Neighbouring the graveyard was a small park with a roundabout, and whenever we played there, or rather draped ourselves across the playthings in the apathetic manner of teenagers, my eyes would habitually swivel towards its confines. Wherever we sat, my face and body inevitably would turn, as a flower heliotroping towards the sun, till I was pointed again due graveyard.


At some point, someone always seemed to suggest we visit the Graveyard.


There was a broken patch of decaying wall near the park. We'd scale its rough edges in the way of casual youth, to circumvent the trek around to the main gates. Once inside the hush was immediate. Imposing walls, moss and the damp bouquet of loamy earth and elderly trees. And graves, graves, everywhere. You could lie on the soft ground beneath a canopy of leaves and discuss in whispers both the living and the dead. In corners and pockets you could sip illicit cider and steal kisses amongst the chilly stones. You could wander its lanes in the whispering gloom, occasionally splashing through more sunlit areas.


What happened that day was nothing. Really. Nothing really happened, I have often told myself at 2am. It just felt as though I narrowly avoided something strange and terrible. I'd wandered to the cemetery alone. Unable to scare up an accomplice, I ambled disconsolately, and let my bored feet lead me to my unexamined fascination. I walked all the way around to the high gates, not so brash about scrambling over broken boulders on my own. At first, sticking to the outer edges and sunlit areas, all was well. But it came into my mind to visit the very back of the graveyard, where I'd seldom been, or seen.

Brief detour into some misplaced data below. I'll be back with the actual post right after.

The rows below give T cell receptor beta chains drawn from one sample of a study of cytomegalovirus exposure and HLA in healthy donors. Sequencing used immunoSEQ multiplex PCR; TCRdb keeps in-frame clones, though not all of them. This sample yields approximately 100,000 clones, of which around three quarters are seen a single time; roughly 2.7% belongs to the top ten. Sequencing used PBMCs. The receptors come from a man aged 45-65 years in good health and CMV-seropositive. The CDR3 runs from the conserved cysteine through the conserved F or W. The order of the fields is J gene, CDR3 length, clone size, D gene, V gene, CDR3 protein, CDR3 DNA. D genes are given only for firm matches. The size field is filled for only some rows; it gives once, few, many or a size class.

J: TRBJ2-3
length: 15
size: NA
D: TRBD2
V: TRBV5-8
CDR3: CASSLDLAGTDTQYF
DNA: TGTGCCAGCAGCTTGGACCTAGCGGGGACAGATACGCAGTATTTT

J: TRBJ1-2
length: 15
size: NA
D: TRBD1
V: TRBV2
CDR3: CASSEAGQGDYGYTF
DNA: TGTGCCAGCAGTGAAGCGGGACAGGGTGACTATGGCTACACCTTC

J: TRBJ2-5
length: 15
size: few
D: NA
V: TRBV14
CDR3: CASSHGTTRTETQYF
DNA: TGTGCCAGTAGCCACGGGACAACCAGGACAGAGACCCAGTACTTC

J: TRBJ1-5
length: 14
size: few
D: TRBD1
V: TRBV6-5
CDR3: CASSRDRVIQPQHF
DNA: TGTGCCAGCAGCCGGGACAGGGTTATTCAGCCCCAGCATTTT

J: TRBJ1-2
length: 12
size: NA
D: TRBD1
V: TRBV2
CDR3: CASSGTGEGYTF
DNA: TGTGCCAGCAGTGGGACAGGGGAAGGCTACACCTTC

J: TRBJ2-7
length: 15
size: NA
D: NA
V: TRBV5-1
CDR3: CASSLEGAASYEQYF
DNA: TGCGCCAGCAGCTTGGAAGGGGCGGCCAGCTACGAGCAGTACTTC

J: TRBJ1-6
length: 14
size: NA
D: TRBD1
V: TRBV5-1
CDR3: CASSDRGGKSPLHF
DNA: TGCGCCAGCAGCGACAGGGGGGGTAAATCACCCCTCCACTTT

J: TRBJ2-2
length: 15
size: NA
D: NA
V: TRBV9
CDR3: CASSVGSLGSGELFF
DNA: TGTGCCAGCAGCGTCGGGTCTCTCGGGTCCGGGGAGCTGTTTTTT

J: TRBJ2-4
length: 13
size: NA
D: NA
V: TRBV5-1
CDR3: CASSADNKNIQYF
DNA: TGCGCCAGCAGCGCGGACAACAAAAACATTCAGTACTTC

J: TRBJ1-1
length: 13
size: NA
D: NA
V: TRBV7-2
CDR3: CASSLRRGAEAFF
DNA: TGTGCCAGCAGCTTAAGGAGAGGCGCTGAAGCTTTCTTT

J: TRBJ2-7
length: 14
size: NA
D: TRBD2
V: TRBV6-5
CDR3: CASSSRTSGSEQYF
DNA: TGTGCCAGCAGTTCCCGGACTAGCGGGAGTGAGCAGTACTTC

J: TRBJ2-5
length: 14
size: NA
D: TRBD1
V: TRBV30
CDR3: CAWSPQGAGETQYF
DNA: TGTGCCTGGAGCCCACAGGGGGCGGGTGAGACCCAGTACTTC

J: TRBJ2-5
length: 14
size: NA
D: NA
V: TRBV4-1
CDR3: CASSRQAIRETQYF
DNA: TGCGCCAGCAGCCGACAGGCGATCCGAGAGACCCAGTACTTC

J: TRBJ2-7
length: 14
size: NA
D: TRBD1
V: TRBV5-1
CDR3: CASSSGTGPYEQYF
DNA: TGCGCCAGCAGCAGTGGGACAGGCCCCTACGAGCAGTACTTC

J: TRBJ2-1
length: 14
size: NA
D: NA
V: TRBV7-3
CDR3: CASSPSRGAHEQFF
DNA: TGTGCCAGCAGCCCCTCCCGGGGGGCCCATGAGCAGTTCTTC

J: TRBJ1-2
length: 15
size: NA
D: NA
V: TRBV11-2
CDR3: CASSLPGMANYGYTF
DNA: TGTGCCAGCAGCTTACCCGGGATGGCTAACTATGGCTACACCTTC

And it occurred to me, as I idly perused lichen coated headstones, that I could no longer hear a thing. No birds telling their tiny tales, no sighing of the breeze in the tall trees. No cars or movement on the busy road so close by. Just - nothing. The soil smelled rich and dark. There was silence. And I realised that I was standing on the bones of my ancestors. For the first time really realised it.


A slow prickling at the back of my neck urged departure. Don't show you're spooked I chided myself. But show who? I felt as though someone was watching. Appraising. But there was nobody. Nobody.


Attempting to feign nonchalance, I started anxiously back towards the gates. But this time I wasn't able to maintain my dignity. My feet began to fly beneath me of their own accord. A panicked backward glance revealed nothing, again, nothing at all. I picked up my pace, and ran as though someone was slinking behind, and gathering speed. Light as air and longing to meet me.


I pelted towards the gates as though hell was behind me and fled through them as though sanctuary waited on the other side. But I didn't stop, and I didn't look back until I was a long away down the road. I was afraid of spying a yearning face. A visitor disappointed that I'd cut my stay short.


What lives amongst the bones and the stones, buried beneath the moss and bluebells? Does something stir, murmuring, awaiting a willing ear?


Though that was 35 or more years ago, I never returned to find out.


Perhaps, one day, I will.

Alison Tennent, Queensland, Australia, March 2021 Fair winds, and a following sea,

Image Bruce Bouley Pixabay, free for commercial use

Copyright Alison Tennent 2021, all rights reserved. Scottish by birth, upbringing and bloodline, Australian by citizenship. If you’re reading this anywhere but The Garrulous Glaswegian, Vocal+ or Medium, this work may have been plagiarized.